GIS-Pro 2010: Early Registration Deadline Approaching June 26, 2010Posted by Bahadir Sahin in Duyuru (Announcements), English, Haber (News).
Tags: 48th Annual Conference for GIS Professionals, GIS-Pro 2010, URISA’s annual conference
Since 1963, URISA members and friends have convened annually to learn about, share and discuss all things geospatial. The name of URISA’s annual conference has recently been updated to better reflect that focus. URISA is pleased to present GIS-Pro 2010: URISA’s 48th Annual Conference for GIS Professionals. The first conference under the new banner will take place September 28-October 1, 2010 in Orlando, Floridaand the deadline to take advantage of discounted registration fees is July 19.
Along with the new conference name, GIS-Pro will reflect what GIS Professionals are looking for in a modern conference. Gone are restrictive conference tracks – the GIS-Pro 2010 program was organized according to these themes, designed to move the conversation forward and interactively share information among conference participants:
* Value of GIS – The value of GIS can theoretically be quantified in terms of Return on Investment (ROI), but the methodology for determining ROI for GIS has not been standardized. Sessions in this theme include information on measured return on investment (as opposed to estimated cost/benefit analysis performed prior to implementation); various methods for funding and justifying funding for GIS implementation; and ways to articulate the financial/liability, economic, social or environmental impact of GIS for a jurisdiction, region or organization.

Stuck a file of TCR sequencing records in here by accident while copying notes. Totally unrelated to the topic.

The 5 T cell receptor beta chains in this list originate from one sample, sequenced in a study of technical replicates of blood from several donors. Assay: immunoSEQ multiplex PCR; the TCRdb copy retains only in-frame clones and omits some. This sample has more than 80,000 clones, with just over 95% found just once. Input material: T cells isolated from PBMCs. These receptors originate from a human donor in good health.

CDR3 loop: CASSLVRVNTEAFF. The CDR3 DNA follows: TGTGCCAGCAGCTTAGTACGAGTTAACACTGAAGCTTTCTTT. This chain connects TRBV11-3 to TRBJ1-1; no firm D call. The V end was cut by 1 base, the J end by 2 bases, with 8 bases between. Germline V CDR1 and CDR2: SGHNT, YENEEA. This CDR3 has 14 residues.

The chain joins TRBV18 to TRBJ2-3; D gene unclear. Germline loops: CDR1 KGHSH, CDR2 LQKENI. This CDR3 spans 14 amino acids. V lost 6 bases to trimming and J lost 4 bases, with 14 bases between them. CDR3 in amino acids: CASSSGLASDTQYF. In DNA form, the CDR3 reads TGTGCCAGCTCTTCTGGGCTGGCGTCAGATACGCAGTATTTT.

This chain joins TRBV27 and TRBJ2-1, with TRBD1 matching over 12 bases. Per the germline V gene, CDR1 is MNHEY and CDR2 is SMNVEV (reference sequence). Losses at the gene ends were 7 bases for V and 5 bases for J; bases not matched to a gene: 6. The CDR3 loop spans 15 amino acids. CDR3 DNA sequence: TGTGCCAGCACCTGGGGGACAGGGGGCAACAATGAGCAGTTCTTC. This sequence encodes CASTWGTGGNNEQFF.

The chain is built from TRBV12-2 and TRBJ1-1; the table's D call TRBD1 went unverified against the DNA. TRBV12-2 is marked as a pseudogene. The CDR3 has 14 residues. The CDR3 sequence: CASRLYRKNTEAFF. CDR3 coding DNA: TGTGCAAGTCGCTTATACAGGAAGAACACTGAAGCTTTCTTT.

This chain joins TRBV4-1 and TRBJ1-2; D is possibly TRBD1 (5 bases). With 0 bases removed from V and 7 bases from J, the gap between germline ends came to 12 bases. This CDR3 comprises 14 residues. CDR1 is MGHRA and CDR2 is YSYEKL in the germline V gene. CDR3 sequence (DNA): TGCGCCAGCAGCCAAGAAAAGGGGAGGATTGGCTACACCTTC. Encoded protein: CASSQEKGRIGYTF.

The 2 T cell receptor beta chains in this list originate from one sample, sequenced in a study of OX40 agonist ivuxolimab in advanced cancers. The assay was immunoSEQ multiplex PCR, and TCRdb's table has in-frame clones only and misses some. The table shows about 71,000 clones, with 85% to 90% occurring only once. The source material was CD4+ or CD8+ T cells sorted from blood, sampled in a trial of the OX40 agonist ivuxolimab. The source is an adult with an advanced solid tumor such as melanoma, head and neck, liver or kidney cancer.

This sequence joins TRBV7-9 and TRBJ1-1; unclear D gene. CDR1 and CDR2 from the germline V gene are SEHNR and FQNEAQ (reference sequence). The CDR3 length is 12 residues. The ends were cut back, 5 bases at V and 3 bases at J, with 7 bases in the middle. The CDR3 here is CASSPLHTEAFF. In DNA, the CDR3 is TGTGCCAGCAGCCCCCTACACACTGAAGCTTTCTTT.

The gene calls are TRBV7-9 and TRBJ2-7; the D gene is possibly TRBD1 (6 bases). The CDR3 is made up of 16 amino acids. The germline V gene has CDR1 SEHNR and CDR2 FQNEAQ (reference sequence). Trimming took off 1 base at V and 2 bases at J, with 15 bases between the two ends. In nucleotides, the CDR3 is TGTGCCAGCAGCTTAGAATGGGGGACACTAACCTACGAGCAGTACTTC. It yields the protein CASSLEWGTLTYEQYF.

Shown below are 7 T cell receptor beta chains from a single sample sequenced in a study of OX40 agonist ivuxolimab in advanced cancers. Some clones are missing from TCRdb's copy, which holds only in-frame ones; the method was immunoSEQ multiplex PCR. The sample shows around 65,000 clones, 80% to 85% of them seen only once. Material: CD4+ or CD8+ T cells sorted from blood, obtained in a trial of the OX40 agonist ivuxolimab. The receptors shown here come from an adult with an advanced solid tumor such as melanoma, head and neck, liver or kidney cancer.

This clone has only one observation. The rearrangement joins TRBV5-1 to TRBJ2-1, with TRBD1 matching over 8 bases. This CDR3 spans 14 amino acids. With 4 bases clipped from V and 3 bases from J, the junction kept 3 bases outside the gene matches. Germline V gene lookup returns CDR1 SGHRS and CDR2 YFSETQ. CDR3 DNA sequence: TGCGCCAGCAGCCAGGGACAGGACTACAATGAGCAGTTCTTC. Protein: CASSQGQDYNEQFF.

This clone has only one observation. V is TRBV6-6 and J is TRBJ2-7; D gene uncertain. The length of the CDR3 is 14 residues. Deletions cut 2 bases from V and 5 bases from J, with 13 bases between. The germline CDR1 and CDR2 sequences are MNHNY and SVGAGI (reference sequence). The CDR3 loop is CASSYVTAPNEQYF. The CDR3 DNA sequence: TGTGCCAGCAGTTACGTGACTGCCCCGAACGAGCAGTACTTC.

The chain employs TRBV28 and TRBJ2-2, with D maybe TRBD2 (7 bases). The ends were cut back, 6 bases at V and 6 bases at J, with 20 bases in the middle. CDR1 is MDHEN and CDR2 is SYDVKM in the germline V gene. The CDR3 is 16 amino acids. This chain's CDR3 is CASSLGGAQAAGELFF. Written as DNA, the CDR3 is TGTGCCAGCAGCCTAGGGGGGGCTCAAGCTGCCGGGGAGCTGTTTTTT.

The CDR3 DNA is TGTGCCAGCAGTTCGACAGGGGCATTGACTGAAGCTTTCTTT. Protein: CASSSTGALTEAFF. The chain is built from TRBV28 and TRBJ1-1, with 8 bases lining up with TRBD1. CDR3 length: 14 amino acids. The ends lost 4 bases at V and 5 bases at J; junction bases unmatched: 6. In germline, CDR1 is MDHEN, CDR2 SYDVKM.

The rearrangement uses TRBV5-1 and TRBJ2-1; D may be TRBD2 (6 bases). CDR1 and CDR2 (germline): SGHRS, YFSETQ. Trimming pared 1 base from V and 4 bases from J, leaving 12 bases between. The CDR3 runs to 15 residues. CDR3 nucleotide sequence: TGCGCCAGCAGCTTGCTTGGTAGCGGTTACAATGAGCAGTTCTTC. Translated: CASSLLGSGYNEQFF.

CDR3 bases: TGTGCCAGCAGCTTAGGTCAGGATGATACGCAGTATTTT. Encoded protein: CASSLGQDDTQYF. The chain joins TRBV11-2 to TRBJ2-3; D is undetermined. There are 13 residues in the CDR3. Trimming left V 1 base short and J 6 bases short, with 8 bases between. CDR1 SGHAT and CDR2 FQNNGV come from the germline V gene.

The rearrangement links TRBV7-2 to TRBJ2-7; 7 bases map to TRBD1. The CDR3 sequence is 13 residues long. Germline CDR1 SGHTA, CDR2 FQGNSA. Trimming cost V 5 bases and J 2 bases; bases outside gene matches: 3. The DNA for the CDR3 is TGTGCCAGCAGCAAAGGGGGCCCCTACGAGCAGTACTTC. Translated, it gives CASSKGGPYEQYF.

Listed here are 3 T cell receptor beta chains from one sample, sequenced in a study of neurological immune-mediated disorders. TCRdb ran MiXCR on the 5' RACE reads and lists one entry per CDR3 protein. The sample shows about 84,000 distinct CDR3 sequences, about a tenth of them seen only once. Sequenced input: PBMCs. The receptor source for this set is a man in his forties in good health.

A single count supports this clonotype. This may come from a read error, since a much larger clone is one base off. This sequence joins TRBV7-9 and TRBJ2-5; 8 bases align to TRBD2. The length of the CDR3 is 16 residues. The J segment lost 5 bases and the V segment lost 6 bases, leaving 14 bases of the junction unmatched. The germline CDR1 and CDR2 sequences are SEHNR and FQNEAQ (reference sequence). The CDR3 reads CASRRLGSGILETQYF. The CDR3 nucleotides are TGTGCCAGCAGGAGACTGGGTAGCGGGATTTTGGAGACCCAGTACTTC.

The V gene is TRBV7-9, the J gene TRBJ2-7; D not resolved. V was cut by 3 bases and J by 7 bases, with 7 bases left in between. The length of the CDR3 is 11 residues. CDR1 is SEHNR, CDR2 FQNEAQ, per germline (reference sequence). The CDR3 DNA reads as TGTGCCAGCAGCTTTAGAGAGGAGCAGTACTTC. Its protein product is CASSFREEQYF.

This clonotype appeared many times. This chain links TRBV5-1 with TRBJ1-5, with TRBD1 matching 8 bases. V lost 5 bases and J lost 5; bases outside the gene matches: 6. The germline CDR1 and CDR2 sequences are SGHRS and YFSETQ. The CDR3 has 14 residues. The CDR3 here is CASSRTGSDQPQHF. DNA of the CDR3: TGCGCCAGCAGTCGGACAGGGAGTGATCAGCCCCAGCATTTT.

* One Government – This concept is about multiple jurisdictions and overlapping levels of government (federal, state/provincial, regional, local) acting collaboratively. Sessions include data sharing challenges and approaches; standardization and integration of data, applications and services; collaboration and communication that leads to a “one government” approach, and activities that promote government transparency and accountability.
* Business of GIS – GIS as a profession and an industry is coming of age. Presentations will focus on the work to define the geospatial technology industry and associated occupations, curriculum needs to support current and future GIS technicians and analysts, how we conduct ourselves in terms of duty and standard of care, and learning to present our work in an effective manner.
* Stewardship – The notion of stewardship is one of service and support to a community of data users. Often, the steward has a vested interest in maintaining particular data set(s) for his/her organization, but no mandate (or funding) to maintain it for the rest of the community. Sessions focus on data management, maintenance and integration topics, metadata issues and processes, data governance approaches, and methods for treating data as an infrastructure, or other, asset.
* Place-based Decisions – This is a hot topic in 2010 at every level. U.S. Congressional Hearings are even focusing on ways to drive decisions based on data and “place”. At last year’s Annual Conference, Dr. Wellar’s keynote focused on the need to manage various interrelated information infrastructures to make well-informed, accurate decisions, and the categorical need for GIS technology and geospatial sciences in that endeavor. Find out about Web 2.0 and social networking tools as a means of bringing information together and presenting it appropriately to everyone; how to promote GIS use to decision makers; better ways to visualize change spatially and temporally; and how to manage interdependent information infrastructures with geospatial tools and techniques.